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Lets say 2 players A and B try to have the most money at the end after playing a casino game in which they have a $49\%$ chance to double a wager.

Here are the rules to the bet between A and B:

  • Both start with $100
  • Player A goes first. Player A plays the casino game as many times as he wants then decides to stop. After that, A can't play the game anymore.
  • Then player B plays as many times as she wants to try to achieve a greater total than A.

Obviously the optimal strategy for player B involves playing until she either goes bankrupt or has more money than A (although it's not obvious what bet sizes to use).

What is the optimal strategy for A?

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Hi nishikun: I think this is a cute question, but it is not obvious why it is "research-level". It might be, in which case you should explain why/how — motivation is a very important part of writing mathematics. But most likely you would be better off at math.stackexchange, which has a broader range of questions. Please look over mathoverflow.net/faq for more information. –  Theo Johnson-Freyd Jan 22 '13 at 6:34
    
thanks, i posted it there just now –  nishikun Jan 22 '13 at 7:10
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1 Answer

up vote 4 down vote accepted

I'll ignore the granularity of money. With arbitrarily small bets allowed, player B only has to reach the same amount as A to win with probability arbitrarily close to $1$. So, let's assume that player B wins if the totals are equal.

The simple strategy for player A of betting everything once is pretty good, but not optimal. It wins with probability $0.2499$.

A useful lemma should be that player B might as well play boldly, either betting everything or just enough to win at each step. See Dubbins and Savage, Inequalities for Stochastic Processes: How To Gamble If You Must. The probability of being able to achieve a target $t$ starting from $\alpha t$ is a continuous, increasing function which can be expressed as an infinite sum in terms of the probability of winning each bet and the binary digits of $\alpha$. See exercise 29 of Siegrist, "How To Gamble If You Must."

Some strategies for Player A include aiming for an amount, in which case A might as well bet boldly, too. For example, A could aim for $\$196$ by betting $\$96$, then if that fails trying to double up to $\$128$. From $\$128$ bet $\$68$, etc. The target of $\$196$ lets A win with probability $0.249999385$.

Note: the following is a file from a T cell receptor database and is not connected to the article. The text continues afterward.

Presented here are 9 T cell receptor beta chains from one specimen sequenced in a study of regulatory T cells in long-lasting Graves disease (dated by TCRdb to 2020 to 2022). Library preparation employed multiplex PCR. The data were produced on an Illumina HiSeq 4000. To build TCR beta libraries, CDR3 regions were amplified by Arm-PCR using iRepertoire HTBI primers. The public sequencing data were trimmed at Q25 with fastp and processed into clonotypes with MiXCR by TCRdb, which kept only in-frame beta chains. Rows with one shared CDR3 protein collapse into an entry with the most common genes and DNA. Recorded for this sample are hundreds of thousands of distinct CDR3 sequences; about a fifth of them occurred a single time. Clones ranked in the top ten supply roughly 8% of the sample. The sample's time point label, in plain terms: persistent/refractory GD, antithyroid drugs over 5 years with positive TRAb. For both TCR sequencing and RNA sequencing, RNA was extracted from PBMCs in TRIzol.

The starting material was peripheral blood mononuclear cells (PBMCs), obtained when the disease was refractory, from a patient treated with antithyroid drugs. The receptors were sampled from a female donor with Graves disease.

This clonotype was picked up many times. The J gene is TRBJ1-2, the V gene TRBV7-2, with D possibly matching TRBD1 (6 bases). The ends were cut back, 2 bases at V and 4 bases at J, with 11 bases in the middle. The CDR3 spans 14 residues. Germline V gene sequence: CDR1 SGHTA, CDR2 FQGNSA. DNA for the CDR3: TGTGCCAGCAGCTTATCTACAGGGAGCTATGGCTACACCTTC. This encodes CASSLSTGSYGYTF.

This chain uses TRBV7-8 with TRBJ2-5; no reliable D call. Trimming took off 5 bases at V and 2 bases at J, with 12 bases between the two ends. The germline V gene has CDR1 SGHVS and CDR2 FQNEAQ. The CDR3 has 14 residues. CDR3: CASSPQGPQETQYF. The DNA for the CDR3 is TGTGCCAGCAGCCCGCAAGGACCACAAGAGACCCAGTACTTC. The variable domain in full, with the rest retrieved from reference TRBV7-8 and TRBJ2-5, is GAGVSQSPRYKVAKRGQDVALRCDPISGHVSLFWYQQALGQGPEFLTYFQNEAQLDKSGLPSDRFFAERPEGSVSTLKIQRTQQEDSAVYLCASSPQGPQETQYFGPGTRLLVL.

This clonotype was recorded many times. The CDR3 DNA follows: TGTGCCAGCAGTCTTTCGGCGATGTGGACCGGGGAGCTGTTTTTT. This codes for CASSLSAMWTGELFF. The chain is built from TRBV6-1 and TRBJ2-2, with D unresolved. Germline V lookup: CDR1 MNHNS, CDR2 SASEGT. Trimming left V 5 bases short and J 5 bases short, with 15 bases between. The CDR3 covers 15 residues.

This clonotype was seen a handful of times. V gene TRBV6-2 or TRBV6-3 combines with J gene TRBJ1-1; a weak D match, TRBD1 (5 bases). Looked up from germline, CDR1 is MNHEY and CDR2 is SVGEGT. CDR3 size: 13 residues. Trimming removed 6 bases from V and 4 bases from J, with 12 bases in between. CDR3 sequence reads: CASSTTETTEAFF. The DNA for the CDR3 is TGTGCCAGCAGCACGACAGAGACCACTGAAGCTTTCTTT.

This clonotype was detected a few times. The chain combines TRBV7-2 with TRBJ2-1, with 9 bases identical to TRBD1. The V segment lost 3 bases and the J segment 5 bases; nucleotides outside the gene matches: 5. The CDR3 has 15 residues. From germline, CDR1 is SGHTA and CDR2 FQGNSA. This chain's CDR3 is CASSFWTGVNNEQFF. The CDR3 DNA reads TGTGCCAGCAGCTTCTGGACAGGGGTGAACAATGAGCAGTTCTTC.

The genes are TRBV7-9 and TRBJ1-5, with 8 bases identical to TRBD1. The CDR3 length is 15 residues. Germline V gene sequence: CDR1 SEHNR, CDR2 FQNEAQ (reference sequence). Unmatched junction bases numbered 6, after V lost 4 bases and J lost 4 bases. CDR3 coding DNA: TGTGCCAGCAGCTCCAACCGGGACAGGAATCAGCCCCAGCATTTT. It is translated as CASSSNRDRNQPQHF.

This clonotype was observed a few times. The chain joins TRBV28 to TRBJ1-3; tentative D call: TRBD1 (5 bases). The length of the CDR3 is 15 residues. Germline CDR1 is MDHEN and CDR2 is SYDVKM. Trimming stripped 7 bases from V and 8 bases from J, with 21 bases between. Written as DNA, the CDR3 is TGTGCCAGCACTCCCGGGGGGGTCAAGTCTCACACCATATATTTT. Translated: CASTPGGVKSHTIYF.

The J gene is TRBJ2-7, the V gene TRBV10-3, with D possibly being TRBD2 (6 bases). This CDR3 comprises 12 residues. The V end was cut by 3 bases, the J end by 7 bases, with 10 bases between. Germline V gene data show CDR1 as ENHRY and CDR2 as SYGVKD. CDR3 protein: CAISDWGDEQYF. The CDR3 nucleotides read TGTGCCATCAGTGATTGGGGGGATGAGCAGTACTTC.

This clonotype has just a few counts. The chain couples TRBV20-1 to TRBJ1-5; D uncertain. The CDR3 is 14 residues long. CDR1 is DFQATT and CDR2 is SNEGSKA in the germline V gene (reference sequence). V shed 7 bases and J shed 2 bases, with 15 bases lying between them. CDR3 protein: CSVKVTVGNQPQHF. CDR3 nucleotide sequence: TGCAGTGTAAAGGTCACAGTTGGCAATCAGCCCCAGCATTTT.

Suppose A chooses a target which can be achieved with probability $p$. Then A wins with probability $p(1-p)$, which is maximized at the probability $p=1/2$ where A wins with probability $0.25$. This corresponds to a target of $\$195.67803788 = \$\frac{100_{10}}{0.1000001011010011110..._2}$: First bet $\$95.67803788$, and if that fails, try to double up the remaining $\$4.32196212$ $5$ times, then aim for the target again, etc.

This leaves open the possibility that there is a better strategy which involves stopping at more than one positive value.

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So it is a big advantage to win at a tie. If $A$ wins a tie then the "do not bet at all" strategy wins with probability $51\%$ which, from what you say, might be slightly more than twice as good as any strategy with actual betting. So perhaps the modification of no one wins a tie is more interesting, although then the strategic play might be that no one bets. –  Aaron Meyerowitz Jan 22 '13 at 18:57
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Aaron, that's not right (and that must be what Douglas means in his first paragraph). If I reach $\$200$, I can arrange to reach $\$200+\epsilon$ with extremely high probability; first I try betting $\epsilon$, then if I lose that one, $2\epsilon$, then if I lose that one, $4\epsilon$, etc. If $\epsilon$ is small, I have an enormous number of chances to win before I run out of funds. So the rule for breaking ties is not important. –  James Martin Jan 22 '13 at 19:16
    
This strategy ("Bold play to the target $t$ reachable with probability $\frac12$") indeed seems optimal for $A$. A strategy for $A$ leads to a probability distribution of stopping values $X$. Assume a strategy has $P(0<X<100)>0$; then replacing it with a strategy that switches to bold play with target $101$ whenever $0<X<100$ improves the expected winning probability. Likewise, if $P(a<X<a+\epsilon)>0$ with $100\le a <t$ and $\epsilon$ small, then appending bold play towards $t$ whenever $a<X<a+\epsilon$ is an improvement (check!). [continued] –  Hagen von Eitzen Jul 10 '13 at 13:32
    
[continued] Remains to show that $P(X>t)>0$ also allows an improvement; there I suppose one should look at the bet leading to an amount $>t$ for the first time ... –  Hagen von Eitzen Jul 10 '13 at 13:33
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